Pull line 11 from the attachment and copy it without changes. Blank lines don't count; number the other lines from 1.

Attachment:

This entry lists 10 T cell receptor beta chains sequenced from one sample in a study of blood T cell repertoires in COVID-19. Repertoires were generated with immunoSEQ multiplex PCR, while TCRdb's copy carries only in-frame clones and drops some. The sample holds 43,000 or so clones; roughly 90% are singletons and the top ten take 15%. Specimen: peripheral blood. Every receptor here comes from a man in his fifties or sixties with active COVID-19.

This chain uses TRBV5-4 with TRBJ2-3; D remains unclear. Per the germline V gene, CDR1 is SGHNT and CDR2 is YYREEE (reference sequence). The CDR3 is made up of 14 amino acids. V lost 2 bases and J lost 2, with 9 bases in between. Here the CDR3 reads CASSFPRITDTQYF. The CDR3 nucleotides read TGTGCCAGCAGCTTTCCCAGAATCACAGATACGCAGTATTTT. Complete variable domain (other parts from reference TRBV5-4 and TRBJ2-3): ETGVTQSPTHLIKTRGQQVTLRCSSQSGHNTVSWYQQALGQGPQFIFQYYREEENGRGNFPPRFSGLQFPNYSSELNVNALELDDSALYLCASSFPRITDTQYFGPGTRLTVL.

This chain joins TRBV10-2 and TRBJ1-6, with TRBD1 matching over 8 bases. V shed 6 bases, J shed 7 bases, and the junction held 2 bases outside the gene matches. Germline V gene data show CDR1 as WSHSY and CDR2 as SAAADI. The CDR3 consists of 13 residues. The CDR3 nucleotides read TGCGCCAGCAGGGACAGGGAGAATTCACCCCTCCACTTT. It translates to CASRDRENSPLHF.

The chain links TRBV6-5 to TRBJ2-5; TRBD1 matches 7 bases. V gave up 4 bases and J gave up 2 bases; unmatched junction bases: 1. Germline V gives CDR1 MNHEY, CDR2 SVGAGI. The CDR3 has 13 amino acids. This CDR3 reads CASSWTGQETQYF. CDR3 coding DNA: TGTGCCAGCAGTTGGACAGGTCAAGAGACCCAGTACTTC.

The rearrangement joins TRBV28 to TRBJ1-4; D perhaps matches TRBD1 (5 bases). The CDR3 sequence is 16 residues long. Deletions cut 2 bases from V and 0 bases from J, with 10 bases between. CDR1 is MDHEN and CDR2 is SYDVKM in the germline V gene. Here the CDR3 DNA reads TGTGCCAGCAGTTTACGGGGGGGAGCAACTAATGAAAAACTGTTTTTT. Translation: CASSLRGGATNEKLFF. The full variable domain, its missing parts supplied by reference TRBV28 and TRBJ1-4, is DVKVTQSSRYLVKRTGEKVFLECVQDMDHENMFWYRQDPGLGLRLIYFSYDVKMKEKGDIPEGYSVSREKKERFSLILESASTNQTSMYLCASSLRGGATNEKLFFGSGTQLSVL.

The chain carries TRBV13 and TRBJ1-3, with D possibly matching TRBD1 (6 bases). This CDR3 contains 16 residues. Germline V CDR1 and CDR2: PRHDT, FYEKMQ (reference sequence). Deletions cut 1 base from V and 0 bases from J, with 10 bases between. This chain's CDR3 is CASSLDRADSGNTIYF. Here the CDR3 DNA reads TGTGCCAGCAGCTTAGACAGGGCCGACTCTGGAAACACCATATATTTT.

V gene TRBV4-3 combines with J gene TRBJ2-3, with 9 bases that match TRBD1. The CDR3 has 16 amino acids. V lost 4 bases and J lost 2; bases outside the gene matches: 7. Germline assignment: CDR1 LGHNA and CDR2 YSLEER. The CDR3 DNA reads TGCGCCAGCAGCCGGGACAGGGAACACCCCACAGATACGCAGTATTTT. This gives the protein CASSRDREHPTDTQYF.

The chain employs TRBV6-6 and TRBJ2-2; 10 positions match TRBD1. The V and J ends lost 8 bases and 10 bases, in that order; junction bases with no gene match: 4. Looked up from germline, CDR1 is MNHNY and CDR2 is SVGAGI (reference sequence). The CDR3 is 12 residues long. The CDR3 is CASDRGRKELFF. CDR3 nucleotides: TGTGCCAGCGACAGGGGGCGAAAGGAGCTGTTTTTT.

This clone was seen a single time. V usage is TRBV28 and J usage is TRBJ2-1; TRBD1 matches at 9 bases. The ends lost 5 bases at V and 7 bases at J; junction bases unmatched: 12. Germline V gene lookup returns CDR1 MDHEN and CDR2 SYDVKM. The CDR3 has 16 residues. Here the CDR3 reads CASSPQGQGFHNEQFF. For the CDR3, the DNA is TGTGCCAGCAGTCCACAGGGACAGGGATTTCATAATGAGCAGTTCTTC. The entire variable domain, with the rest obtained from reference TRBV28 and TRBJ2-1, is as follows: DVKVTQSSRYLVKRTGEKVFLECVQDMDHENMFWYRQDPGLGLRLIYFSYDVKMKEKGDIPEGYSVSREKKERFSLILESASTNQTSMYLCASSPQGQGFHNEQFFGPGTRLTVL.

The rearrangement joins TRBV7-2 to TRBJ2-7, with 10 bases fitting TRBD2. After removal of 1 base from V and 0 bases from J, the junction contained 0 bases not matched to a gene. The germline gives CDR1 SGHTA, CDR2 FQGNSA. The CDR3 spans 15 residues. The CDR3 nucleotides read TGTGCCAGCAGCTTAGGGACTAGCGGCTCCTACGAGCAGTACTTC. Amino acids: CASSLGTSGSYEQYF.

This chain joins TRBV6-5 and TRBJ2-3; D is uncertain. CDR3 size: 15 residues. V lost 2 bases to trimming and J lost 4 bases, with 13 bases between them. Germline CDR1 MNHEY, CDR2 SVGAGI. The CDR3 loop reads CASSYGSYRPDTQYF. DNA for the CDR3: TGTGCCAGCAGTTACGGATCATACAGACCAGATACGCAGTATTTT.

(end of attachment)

This chain joins TRBV6-5 and TRBJ2-3; D is uncertain. CDR3 size: 15 residues. V lost 2 bases to trimming and J lost 4 bases, with 13 bases between them. Germline CDR1 MNHEY, CDR2 SVGAGI. The CDR3 loop reads CASSYGSYRPDTQYF. DNA for the CDR3: TGTGCCAGCAGTTACGGATCATACAGACCAGATACGCAGTATTTT.